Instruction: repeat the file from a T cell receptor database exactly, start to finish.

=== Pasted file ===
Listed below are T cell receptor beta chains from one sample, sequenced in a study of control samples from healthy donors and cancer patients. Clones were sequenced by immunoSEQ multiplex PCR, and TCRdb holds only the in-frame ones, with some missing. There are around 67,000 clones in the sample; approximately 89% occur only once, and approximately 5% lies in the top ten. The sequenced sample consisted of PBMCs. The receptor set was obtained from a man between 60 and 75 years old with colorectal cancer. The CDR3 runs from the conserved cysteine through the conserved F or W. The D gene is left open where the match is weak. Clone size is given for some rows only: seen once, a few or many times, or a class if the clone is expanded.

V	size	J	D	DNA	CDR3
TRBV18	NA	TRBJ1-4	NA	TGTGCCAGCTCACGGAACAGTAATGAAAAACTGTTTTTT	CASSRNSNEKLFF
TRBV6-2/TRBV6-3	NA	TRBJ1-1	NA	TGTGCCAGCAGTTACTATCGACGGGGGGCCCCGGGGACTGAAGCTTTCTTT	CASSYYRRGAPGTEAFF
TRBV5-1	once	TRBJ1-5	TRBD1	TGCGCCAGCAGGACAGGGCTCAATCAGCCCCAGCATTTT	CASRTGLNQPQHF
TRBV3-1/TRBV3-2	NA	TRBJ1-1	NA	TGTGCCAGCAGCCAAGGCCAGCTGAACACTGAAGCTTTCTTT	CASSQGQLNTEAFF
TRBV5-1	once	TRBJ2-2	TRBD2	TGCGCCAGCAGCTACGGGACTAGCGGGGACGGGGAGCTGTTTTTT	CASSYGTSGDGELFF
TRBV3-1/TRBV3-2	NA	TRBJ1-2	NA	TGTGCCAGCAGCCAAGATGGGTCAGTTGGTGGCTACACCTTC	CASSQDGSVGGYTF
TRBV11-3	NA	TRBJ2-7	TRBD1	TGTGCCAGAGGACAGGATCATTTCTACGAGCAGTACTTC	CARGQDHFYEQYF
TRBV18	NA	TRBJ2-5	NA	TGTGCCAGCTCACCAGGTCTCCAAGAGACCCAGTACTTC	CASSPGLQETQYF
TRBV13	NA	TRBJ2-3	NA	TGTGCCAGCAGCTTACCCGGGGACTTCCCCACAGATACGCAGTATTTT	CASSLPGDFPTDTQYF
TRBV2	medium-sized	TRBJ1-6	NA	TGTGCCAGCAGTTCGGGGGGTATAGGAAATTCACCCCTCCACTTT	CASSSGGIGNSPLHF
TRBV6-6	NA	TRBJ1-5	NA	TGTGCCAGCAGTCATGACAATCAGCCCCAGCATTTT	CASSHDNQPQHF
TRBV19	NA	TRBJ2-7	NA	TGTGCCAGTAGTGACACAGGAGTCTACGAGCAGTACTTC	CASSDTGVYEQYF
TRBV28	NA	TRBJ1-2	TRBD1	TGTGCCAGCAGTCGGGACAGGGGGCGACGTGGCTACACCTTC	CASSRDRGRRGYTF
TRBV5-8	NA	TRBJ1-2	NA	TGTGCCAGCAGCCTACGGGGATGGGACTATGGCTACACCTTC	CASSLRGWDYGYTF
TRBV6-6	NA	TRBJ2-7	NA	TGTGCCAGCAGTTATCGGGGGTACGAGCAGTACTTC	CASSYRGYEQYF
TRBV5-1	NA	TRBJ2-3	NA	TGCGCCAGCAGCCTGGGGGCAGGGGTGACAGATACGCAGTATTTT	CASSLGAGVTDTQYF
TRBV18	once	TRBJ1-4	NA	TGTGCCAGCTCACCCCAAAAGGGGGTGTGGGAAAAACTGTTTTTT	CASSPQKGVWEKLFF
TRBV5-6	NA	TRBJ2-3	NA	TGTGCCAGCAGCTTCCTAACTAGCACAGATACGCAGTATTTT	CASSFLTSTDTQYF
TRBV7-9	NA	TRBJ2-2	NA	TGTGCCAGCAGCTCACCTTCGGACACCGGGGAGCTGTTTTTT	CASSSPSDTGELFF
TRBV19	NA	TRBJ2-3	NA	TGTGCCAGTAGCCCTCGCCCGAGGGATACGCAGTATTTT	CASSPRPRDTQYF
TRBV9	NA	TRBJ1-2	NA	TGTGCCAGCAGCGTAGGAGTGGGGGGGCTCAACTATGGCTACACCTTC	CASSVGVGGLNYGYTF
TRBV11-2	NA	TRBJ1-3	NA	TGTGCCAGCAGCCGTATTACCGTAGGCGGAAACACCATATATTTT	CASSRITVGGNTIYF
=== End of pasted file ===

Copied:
Listed below are T cell receptor beta chains from one sample, sequenced in a study of control samples from healthy donors and cancer patients. Clones were sequenced by immunoSEQ multiplex PCR, and TCRdb holds only the in-frame ones, with some missing. There are around 67,000 clones in the sample; approximately 89% occur only once, and approximately 5% lies in the top ten. The sequenced sample consisted of PBMCs. The receptor set was obtained from a man between 60 and 75 years old with colorectal cancer. The CDR3 runs from the conserved cysteine through the conserved F or W. The D gene is left open where the match is weak. Clone size is given for some rows only: seen once, a few or many times, or a class if the clone is expanded.

V	size	J	D	DNA	CDR3
TRBV18	NA	TRBJ1-4	NA	TGTGCCAGCTCACGGAACAGTAATGAAAAACTGTTTTTT	CASSRNSNEKLFF
TRBV6-2/TRBV6-3	NA	TRBJ1-1	NA	TGTGCCAGCAGTTACTATCGACGGGGGGCCCCGGGGACTGAAGCTTTCTTT	CASSYYRRGAPGTEAFF
TRBV5-1	once	TRBJ1-5	TRBD1	TGCGCCAGCAGGACAGGGCTCAATCAGCCCCAGCATTTT	CASRTGLNQPQHF
TRBV3-1/TRBV3-2	NA	TRBJ1-1	NA	TGTGCCAGCAGCCAAGGCCAGCTGAACACTGAAGCTTTCTTT	CASSQGQLNTEAFF
TRBV5-1	once	TRBJ2-2	TRBD2	TGCGCCAGCAGCTACGGGACTAGCGGGGACGGGGAGCTGTTTTTT	CASSYGTSGDGELFF
TRBV3-1/TRBV3-2	NA	TRBJ1-2	NA	TGTGCCAGCAGCCAAGATGGGTCAGTTGGTGGCTACACCTTC	CASSQDGSVGGYTF
TRBV11-3	NA	TRBJ2-7	TRBD1	TGTGCCAGAGGACAGGATCATTTCTACGAGCAGTACTTC	CARGQDHFYEQYF
TRBV18	NA	TRBJ2-5	NA	TGTGCCAGCTCACCAGGTCTCCAAGAGACCCAGTACTTC	CASSPGLQETQYF
TRBV13	NA	TRBJ2-3	NA	TGTGCCAGCAGCTTACCCGGGGACTTCCCCACAGATACGCAGTATTTT	CASSLPGDFPTDTQYF
TRBV2	medium-sized	TRBJ1-6	NA	TGTGCCAGCAGTTCGGGGGGTATAGGAAATTCACCCCTCCACTTT	CASSSGGIGNSPLHF
TRBV6-6	NA	TRBJ1-5	NA	TGTGCCAGCAGTCATGACAATCAGCCCCAGCATTTT	CASSHDNQPQHF
TRBV19	NA	TRBJ2-7	NA	TGTGCCAGTAGTGACACAGGAGTCTACGAGCAGTACTTC	CASSDTGVYEQYF
TRBV28	NA	TRBJ1-2	TRBD1	TGTGCCAGCAGTCGGGACAGGGGGCGACGTGGCTACACCTTC	CASSRDRGRRGYTF
TRBV5-8	NA	TRBJ1-2	NA	TGTGCCAGCAGCCTACGGGGATGGGACTATGGCTACACCTTC	CASSLRGWDYGYTF
TRBV6-6	NA	TRBJ2-7	NA	TGTGCCAGCAGTTATCGGGGGTACGAGCAGTACTTC	CASSYRGYEQYF
TRBV5-1	NA	TRBJ2-3	NA	TGCGCCAGCAGCCTGGGGGCAGGGGTGACAGATACGCAGTATTTT	CASSLGAGVTDTQYF
TRBV18	once	TRBJ1-4	NA	TGTGCCAGCTCACCCCAAAAGGGGGTGTGGGAAAAACTGTTTTTT	CASSPQKGVWEKLFF
TRBV5-6	NA	TRBJ2-3	NA	TGTGCCAGCAGCTTCCTAACTAGCACAGATACGCAGTATTTT	CASSFLTSTDTQYF
TRBV7-9	NA	TRBJ2-2	NA	TGTGCCAGCAGCTCACCTTCGGACACCGGGGAGCTGTTTTTT	CASSSPSDTGELFF
TRBV19	NA	TRBJ2-3	NA	TGTGCCAGTAGCCCTCGCCCGAGGGATACGCAGTATTTT	CASSPRPRDTQYF
TRBV9	NA	TRBJ1-2	NA	TGTGCCAGCAGCGTAGGAGTGGGGGGGCTCAACTATGGCTACACCTTC	CASSVGVGGLNYGYTF
TRBV11-2	NA	TRBJ1-3	NA	TGTGCCAGCAGCCGTATTACCGTAGGCGGAAACACCATATATTTT	CASSRITVGGNTIYF